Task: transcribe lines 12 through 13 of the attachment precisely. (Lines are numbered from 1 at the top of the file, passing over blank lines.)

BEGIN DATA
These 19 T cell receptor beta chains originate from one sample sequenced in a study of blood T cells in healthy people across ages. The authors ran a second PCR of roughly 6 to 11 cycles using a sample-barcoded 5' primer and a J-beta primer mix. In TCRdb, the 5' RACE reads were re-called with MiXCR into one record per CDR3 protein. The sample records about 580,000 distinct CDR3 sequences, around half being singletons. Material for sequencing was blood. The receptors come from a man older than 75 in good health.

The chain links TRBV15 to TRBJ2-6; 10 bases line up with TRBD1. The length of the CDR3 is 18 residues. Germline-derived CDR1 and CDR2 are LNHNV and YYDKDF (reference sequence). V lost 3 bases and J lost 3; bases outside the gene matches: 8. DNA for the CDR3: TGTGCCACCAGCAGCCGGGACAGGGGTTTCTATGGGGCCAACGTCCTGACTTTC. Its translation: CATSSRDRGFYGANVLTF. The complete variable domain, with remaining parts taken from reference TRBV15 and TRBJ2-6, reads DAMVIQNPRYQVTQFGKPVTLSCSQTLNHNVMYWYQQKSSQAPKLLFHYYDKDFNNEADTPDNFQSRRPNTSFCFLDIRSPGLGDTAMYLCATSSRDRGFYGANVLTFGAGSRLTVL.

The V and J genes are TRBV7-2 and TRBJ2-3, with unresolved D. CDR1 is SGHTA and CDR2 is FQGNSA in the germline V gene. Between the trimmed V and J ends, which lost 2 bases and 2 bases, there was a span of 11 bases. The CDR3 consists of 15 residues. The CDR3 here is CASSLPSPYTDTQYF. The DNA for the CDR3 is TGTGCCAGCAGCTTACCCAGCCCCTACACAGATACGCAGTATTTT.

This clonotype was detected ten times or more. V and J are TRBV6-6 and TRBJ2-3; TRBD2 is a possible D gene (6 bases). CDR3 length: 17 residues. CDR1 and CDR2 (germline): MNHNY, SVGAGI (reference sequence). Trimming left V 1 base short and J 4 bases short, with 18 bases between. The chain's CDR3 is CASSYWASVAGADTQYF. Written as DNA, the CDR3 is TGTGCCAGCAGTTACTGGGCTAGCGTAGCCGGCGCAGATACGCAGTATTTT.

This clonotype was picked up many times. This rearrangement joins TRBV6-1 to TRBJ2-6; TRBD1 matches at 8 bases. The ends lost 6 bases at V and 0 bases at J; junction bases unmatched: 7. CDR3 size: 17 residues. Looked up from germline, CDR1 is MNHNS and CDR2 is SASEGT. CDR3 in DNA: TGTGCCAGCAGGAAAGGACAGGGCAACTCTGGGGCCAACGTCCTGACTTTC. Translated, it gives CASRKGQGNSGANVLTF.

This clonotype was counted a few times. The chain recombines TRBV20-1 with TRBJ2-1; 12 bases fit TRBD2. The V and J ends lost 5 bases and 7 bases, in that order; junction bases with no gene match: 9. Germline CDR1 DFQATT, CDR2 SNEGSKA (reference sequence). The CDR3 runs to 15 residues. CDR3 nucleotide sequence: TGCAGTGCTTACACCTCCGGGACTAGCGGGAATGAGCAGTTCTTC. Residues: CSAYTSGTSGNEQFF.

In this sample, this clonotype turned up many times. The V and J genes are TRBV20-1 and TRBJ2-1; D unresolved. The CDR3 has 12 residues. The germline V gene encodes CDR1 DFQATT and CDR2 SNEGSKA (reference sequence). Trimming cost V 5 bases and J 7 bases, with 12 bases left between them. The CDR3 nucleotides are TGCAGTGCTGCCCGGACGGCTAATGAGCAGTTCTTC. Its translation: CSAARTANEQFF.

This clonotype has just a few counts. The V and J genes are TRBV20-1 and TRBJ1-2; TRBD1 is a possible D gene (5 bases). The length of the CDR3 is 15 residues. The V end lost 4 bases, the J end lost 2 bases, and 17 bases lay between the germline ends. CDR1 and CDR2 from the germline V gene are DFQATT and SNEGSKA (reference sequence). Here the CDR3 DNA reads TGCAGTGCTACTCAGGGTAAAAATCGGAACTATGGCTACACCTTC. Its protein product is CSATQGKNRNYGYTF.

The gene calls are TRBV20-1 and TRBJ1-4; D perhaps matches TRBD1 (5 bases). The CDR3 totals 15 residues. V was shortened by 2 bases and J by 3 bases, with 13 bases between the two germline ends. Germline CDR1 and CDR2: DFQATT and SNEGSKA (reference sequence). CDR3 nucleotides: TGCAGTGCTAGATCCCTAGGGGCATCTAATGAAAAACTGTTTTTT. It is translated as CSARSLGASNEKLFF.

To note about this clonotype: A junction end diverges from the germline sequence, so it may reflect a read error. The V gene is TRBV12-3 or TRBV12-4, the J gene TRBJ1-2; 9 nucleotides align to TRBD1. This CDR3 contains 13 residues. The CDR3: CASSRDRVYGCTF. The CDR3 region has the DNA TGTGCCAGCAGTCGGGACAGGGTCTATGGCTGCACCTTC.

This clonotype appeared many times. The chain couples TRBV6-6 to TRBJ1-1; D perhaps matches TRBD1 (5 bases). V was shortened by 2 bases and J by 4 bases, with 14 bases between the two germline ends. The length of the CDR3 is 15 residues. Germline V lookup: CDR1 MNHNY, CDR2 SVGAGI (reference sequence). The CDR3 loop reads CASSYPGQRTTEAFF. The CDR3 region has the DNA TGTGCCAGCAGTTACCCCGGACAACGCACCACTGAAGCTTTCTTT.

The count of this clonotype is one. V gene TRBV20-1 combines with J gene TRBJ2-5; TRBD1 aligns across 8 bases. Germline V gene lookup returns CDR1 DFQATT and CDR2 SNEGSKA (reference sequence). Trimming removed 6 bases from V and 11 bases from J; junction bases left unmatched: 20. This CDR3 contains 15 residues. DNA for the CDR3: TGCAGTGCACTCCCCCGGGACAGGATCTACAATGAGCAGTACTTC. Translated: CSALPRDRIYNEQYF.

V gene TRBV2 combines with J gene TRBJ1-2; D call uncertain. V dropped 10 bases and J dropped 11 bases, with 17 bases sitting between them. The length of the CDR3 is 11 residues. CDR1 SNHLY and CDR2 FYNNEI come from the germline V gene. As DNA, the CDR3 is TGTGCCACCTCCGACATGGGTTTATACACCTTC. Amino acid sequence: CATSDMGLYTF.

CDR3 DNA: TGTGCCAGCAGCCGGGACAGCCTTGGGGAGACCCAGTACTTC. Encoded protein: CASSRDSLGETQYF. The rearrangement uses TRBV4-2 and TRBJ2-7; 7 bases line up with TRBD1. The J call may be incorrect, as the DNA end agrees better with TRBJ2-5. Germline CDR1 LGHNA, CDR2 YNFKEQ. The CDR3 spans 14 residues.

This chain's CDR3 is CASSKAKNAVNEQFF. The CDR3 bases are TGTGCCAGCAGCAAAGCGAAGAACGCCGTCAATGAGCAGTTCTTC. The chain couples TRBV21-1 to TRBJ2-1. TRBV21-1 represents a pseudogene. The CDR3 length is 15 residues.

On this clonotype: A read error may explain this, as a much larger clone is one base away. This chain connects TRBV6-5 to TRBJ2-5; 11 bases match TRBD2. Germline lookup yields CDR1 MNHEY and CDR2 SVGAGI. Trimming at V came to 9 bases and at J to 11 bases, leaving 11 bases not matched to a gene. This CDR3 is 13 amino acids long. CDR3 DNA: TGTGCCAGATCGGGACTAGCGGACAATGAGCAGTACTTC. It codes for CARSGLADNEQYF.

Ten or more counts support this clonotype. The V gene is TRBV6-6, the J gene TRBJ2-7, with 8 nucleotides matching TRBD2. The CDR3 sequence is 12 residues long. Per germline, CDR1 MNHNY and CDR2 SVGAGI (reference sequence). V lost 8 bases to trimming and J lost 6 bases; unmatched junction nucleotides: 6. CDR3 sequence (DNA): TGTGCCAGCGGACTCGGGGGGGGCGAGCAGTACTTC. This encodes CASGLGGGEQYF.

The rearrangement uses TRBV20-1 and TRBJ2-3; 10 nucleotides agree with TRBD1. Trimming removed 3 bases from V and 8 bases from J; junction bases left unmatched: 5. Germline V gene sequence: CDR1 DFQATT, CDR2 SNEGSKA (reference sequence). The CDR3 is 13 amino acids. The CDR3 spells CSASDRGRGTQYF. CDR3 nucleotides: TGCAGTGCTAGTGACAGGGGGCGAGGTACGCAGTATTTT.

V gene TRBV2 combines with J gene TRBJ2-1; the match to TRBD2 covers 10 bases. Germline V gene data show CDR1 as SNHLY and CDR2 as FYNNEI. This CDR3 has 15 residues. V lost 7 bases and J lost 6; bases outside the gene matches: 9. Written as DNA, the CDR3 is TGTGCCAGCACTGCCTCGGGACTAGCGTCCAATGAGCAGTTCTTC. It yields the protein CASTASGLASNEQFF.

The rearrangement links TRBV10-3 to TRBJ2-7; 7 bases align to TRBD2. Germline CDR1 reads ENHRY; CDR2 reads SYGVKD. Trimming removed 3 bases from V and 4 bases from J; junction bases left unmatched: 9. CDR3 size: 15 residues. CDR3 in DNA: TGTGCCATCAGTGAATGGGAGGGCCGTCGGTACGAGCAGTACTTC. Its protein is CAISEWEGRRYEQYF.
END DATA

The count of this clonotype is one. V gene TRBV20-1 combines with J gene TRBJ2-5; TRBD1 aligns across 8 bases. Germline V gene lookup returns CDR1 DFQATT and CDR2 SNEGSKA (reference sequence). Trimming removed 6 bases from V and 11 bases from J; junction bases left unmatched: 20. This CDR3 contains 15 residues. DNA for the CDR3: TGCAGTGCACTCCCCCGGGACAGGATCTACAATGAGCAGTACTTC. Translated: CSALPRDRIYNEQYF.

V gene TRBV2 combines with J gene TRBJ1-2; D call uncertain. V dropped 10 bases and J dropped 11 bases, with 17 bases sitting between them. The length of the CDR3 is 11 residues. CDR1 SNHLY and CDR2 FYNNEI come from the germline V gene. As DNA, the CDR3 is TGTGCCACCTCCGACATGGGTTTATACACCTTC. Amino acid sequence: CATSDMGLYTF.